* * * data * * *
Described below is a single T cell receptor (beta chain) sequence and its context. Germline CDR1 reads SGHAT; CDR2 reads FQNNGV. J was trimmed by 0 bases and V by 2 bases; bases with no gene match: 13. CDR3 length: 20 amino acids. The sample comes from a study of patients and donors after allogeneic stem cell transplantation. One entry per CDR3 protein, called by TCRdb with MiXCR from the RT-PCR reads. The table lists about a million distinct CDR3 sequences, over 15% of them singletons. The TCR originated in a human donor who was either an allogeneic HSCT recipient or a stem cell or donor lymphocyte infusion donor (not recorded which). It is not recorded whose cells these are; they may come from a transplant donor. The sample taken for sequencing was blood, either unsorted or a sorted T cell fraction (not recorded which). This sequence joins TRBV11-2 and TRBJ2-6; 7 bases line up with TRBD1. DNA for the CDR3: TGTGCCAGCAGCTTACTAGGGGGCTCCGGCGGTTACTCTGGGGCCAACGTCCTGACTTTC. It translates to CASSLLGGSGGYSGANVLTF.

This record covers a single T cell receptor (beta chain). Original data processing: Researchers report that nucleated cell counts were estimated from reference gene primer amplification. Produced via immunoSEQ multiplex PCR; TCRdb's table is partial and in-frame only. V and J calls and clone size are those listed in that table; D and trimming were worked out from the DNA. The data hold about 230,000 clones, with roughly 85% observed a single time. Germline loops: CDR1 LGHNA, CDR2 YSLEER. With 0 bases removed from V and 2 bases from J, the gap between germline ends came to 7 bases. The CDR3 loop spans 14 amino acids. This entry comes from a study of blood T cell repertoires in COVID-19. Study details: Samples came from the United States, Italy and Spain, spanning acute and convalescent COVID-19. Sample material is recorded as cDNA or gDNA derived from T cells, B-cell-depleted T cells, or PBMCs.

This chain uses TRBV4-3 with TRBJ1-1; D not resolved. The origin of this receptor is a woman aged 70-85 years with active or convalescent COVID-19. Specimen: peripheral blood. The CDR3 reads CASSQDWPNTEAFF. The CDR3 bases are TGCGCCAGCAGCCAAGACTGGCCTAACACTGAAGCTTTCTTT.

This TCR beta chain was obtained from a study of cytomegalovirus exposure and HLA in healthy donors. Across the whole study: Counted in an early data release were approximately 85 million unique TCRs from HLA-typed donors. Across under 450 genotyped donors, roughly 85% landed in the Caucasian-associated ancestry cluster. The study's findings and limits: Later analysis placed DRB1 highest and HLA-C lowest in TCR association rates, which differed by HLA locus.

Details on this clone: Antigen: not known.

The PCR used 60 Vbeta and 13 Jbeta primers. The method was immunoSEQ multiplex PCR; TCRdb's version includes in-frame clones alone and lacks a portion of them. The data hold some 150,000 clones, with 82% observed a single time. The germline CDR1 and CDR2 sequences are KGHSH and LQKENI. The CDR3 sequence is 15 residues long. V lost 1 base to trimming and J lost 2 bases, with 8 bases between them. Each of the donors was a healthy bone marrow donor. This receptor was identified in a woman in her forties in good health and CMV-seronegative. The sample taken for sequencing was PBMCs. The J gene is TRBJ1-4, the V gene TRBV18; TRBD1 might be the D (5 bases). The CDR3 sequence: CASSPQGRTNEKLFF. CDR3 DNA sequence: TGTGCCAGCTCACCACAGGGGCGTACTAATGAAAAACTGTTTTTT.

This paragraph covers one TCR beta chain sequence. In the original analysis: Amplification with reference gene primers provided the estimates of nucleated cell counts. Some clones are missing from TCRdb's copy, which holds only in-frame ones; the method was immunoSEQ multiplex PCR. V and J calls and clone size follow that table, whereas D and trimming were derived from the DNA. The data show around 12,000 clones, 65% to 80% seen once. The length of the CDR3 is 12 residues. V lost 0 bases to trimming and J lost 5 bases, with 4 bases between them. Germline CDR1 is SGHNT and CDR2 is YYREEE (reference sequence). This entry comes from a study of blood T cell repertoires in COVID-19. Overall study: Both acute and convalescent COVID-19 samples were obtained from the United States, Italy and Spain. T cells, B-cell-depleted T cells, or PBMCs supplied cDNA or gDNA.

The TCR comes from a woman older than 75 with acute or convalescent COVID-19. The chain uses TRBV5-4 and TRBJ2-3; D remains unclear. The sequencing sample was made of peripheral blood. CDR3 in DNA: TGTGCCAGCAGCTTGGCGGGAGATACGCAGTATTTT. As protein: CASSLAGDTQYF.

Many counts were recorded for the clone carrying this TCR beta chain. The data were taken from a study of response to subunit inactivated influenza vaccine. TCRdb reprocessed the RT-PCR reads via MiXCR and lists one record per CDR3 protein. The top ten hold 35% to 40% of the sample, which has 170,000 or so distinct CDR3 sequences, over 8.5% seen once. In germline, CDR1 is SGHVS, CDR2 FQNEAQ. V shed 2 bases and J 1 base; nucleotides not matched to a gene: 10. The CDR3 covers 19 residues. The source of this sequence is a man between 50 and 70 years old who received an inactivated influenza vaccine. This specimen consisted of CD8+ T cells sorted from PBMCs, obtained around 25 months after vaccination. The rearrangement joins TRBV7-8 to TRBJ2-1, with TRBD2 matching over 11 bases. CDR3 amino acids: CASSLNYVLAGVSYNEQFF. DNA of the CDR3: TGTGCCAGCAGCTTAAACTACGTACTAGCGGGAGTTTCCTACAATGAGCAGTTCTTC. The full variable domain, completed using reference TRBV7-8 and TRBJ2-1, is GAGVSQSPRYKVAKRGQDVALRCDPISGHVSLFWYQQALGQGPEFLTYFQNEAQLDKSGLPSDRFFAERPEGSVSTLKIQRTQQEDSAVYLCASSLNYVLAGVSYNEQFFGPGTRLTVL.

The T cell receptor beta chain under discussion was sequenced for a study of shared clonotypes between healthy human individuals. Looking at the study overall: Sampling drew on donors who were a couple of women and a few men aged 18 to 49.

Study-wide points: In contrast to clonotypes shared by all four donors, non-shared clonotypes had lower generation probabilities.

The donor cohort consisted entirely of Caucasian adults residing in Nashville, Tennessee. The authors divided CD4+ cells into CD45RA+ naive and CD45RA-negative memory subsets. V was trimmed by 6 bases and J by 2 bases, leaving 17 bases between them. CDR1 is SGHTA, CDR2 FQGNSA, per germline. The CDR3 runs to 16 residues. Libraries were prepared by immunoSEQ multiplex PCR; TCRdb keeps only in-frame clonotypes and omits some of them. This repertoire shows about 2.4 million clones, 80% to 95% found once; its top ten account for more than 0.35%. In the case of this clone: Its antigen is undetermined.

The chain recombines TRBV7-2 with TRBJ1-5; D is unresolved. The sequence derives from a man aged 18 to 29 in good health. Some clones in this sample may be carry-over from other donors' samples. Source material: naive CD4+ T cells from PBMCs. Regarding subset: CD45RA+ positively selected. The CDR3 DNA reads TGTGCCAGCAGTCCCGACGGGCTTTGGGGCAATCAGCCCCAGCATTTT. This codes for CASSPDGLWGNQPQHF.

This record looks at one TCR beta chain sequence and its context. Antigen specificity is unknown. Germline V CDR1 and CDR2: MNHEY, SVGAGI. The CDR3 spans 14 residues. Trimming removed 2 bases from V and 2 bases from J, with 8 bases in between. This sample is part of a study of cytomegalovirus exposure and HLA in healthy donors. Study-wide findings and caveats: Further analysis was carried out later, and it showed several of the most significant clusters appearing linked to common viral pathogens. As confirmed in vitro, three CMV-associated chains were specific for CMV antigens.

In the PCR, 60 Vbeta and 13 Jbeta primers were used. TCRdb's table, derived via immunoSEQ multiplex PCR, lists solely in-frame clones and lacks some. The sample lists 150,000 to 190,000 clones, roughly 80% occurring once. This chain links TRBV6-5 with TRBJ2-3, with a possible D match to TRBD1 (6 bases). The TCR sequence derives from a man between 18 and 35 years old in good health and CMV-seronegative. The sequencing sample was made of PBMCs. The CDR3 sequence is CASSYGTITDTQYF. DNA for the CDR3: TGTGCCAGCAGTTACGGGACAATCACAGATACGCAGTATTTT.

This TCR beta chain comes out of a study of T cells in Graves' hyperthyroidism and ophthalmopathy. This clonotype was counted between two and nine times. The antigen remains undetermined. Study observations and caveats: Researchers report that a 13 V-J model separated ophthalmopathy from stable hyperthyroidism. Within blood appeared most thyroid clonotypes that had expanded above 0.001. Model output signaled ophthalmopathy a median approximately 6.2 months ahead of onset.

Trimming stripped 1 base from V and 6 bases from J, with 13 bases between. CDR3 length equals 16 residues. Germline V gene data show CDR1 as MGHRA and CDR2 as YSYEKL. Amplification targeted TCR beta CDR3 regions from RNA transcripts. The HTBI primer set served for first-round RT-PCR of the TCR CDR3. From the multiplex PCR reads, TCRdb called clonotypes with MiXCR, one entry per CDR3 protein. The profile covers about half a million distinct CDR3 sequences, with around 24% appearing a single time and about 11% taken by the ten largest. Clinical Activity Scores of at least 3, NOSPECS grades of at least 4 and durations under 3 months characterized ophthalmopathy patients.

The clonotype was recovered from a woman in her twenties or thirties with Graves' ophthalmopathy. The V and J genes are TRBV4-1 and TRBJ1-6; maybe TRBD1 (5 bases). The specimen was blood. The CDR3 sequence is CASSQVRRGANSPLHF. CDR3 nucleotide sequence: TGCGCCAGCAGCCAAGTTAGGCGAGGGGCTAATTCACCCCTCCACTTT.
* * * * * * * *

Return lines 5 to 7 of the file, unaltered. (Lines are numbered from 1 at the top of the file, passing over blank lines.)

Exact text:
Details on this clone: Antigen: not known.

The PCR used 60 Vbeta and 13 Jbeta primers. The method was immunoSEQ multiplex PCR; TCRdb's version includes in-frame clones alone and lacks a portion of them. The data hold some 150,000 clones, with 82% observed a single time. The germline CDR1 and CDR2 sequences are KGHSH and LQKENI. The CDR3 sequence is 15 residues long. V lost 1 base to trimming and J lost 2 bases, with 8 bases between them. Each of the donors was a healthy bone marrow donor. This receptor was identified in a woman in her forties in good health and CMV-seronegative. The sample taken for sequencing was PBMCs. The J gene is TRBJ1-4, the V gene TRBV18; TRBD1 might be the D (5 bases). The CDR3 sequence: CASSPQGRTNEKLFF. CDR3 DNA sequence: TGTGCCAGCTCACCACAGGGGCGTACTAATGAAAAACTGTTTTTT.

This paragraph covers one TCR beta chain sequence. In the original analysis: Amplification with reference gene primers provided the estimates of nucleated cell counts. Some clones are missing from TCRdb's copy, which holds only in-frame ones; the method was immunoSEQ multiplex PCR. V and J calls and clone size follow that table, whereas D and trimming were derived from the DNA. The data show around 12,000 clones, 65% to 80% seen once. The length of the CDR3 is 12 residues. V lost 0 bases to trimming and J lost 5 bases, with 4 bases between them. Germline CDR1 is SGHNT and CDR2 is YYREEE (reference sequence). This entry comes from a study of blood T cell repertoires in COVID-19. Overall study: Both acute and convalescent COVID-19 samples were obtained from the United States, Italy and Spain. T cells, B-cell-depleted T cells, or PBMCs supplied cDNA or gDNA.